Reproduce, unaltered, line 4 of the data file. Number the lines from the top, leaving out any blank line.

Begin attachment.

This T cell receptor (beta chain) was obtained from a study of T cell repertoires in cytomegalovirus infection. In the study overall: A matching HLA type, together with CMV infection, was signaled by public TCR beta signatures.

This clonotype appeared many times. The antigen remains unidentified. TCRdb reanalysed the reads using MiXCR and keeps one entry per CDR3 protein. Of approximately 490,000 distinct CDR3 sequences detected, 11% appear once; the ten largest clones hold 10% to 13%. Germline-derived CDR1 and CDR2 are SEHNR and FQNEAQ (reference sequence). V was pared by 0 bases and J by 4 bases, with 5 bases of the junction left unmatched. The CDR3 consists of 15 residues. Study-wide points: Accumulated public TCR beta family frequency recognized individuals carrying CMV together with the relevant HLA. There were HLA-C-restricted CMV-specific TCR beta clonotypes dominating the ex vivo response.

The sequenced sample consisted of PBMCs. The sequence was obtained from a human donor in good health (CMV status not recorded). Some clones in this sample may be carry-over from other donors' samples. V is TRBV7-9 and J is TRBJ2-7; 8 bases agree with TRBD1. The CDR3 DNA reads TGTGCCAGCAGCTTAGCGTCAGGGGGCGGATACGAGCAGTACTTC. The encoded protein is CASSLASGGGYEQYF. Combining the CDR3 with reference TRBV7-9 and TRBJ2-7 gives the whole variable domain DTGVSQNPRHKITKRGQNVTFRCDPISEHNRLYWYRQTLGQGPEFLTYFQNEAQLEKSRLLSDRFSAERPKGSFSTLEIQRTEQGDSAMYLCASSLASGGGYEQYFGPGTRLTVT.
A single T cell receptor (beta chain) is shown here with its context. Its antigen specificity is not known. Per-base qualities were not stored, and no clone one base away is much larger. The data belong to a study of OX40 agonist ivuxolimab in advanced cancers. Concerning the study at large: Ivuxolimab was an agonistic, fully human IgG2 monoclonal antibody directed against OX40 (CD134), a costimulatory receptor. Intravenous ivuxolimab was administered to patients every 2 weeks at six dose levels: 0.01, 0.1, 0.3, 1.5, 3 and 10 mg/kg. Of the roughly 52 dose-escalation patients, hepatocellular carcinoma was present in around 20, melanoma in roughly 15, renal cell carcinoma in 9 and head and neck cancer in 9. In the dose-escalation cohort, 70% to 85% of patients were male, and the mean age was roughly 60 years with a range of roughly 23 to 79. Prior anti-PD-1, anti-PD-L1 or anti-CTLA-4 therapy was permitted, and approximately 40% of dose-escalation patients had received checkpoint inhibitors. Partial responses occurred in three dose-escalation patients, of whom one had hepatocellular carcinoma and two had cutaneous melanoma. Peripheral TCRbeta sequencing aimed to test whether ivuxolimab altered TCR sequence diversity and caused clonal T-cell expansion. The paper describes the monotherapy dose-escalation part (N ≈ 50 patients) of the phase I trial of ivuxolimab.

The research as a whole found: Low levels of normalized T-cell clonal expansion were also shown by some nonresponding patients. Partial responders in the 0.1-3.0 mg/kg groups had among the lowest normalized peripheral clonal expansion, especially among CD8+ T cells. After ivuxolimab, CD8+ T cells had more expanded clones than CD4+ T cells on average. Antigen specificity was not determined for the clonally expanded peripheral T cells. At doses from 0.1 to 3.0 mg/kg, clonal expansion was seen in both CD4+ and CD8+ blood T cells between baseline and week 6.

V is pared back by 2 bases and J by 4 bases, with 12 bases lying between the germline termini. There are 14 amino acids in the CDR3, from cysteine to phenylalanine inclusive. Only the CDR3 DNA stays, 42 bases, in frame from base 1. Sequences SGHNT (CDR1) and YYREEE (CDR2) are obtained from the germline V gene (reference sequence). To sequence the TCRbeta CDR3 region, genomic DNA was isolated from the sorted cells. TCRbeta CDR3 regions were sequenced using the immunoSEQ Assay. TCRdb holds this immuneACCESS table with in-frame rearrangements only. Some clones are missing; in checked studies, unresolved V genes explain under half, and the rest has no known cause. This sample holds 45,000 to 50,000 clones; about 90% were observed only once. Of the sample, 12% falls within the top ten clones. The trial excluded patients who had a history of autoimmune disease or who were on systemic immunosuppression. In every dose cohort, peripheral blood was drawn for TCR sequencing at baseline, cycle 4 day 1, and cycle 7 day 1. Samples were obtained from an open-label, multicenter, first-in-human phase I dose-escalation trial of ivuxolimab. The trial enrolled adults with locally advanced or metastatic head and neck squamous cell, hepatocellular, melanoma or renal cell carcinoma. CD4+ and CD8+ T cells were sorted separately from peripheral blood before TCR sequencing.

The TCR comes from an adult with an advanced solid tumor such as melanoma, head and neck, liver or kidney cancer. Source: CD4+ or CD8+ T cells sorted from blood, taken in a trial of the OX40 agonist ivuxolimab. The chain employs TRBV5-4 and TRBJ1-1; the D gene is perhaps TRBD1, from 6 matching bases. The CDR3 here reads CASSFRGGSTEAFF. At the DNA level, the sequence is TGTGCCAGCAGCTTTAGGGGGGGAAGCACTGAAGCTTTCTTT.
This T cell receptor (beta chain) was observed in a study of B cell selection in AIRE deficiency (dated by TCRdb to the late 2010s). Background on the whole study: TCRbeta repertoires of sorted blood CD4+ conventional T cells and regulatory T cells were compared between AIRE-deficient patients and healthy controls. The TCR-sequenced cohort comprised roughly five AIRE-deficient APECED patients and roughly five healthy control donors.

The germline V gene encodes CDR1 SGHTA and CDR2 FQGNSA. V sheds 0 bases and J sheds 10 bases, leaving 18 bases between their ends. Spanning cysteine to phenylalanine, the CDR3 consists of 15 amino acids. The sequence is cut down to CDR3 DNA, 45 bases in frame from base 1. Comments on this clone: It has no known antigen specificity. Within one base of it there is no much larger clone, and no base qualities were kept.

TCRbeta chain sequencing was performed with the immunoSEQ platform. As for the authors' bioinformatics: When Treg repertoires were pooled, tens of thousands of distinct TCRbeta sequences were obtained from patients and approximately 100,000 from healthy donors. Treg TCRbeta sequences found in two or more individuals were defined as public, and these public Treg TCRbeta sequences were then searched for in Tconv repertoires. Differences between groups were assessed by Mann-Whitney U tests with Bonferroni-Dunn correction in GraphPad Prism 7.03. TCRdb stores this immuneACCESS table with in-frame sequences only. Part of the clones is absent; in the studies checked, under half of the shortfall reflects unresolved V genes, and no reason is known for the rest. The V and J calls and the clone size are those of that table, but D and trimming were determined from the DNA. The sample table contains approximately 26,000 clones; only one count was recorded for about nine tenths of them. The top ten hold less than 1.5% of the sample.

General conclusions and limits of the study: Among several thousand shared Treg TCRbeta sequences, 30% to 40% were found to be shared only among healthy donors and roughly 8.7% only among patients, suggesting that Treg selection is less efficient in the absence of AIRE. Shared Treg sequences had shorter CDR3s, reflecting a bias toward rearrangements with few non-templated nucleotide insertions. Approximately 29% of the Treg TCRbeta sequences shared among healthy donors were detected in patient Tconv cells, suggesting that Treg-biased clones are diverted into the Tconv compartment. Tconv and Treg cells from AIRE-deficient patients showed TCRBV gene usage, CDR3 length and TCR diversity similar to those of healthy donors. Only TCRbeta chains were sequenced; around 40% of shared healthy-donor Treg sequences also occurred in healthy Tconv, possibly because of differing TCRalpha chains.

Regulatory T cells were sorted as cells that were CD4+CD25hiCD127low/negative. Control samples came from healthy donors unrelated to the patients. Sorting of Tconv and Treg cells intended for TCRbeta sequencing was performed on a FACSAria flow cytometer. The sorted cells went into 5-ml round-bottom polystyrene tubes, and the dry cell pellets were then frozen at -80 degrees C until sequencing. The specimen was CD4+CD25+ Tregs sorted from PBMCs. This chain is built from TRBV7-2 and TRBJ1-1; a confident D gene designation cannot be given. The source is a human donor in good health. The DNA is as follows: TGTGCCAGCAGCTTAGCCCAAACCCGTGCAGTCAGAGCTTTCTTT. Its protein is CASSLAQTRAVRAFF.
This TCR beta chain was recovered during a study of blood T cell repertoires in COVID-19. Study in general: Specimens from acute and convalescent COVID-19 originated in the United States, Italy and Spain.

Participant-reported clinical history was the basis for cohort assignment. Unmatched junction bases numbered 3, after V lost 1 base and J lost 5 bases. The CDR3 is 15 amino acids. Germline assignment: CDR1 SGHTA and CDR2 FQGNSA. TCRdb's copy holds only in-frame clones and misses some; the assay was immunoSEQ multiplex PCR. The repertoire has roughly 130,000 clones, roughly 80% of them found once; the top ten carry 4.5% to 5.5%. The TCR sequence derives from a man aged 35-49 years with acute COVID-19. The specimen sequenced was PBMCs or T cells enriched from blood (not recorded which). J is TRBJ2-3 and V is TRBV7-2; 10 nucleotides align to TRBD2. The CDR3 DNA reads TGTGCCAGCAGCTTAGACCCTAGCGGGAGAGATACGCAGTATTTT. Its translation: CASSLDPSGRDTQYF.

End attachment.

A single T cell receptor (beta chain) is shown here with its context. Its antigen specificity is not known. Per-base qualities were not stored, and no clone one base away is much larger. The data belong to a study of OX40 agonist ivuxolimab in advanced cancers. Concerning the study at large: Ivuxolimab was an agonistic, fully human IgG2 monoclonal antibody directed against OX40 (CD134), a costimulatory receptor. Intravenous ivuxolimab was administered to patients every 2 weeks at six dose levels: 0.01, 0.1, 0.3, 1.5, 3 and 10 mg/kg. Of the roughly 52 dose-escalation patients, hepatocellular carcinoma was present in around 20, melanoma in roughly 15, renal cell carcinoma in 9 and head and neck cancer in 9. In the dose-escalation cohort, 70% to 85% of patients were male, and the mean age was roughly 60 years with a range of roughly 23 to 79. Prior anti-PD-1, anti-PD-L1 or anti-CTLA-4 therapy was permitted, and approximately 40% of dose-escalation patients had received checkpoint inhibitors. Partial responses occurred in three dose-escalation patients, of whom one had hepatocellular carcinoma and two had cutaneous melanoma. Peripheral TCRbeta sequencing aimed to test whether ivuxolimab altered TCR sequence diversity and caused clonal T-cell expansion. The paper describes the monotherapy dose-escalation part (N ≈ 50 patients) of the phase I trial of ivuxolimab.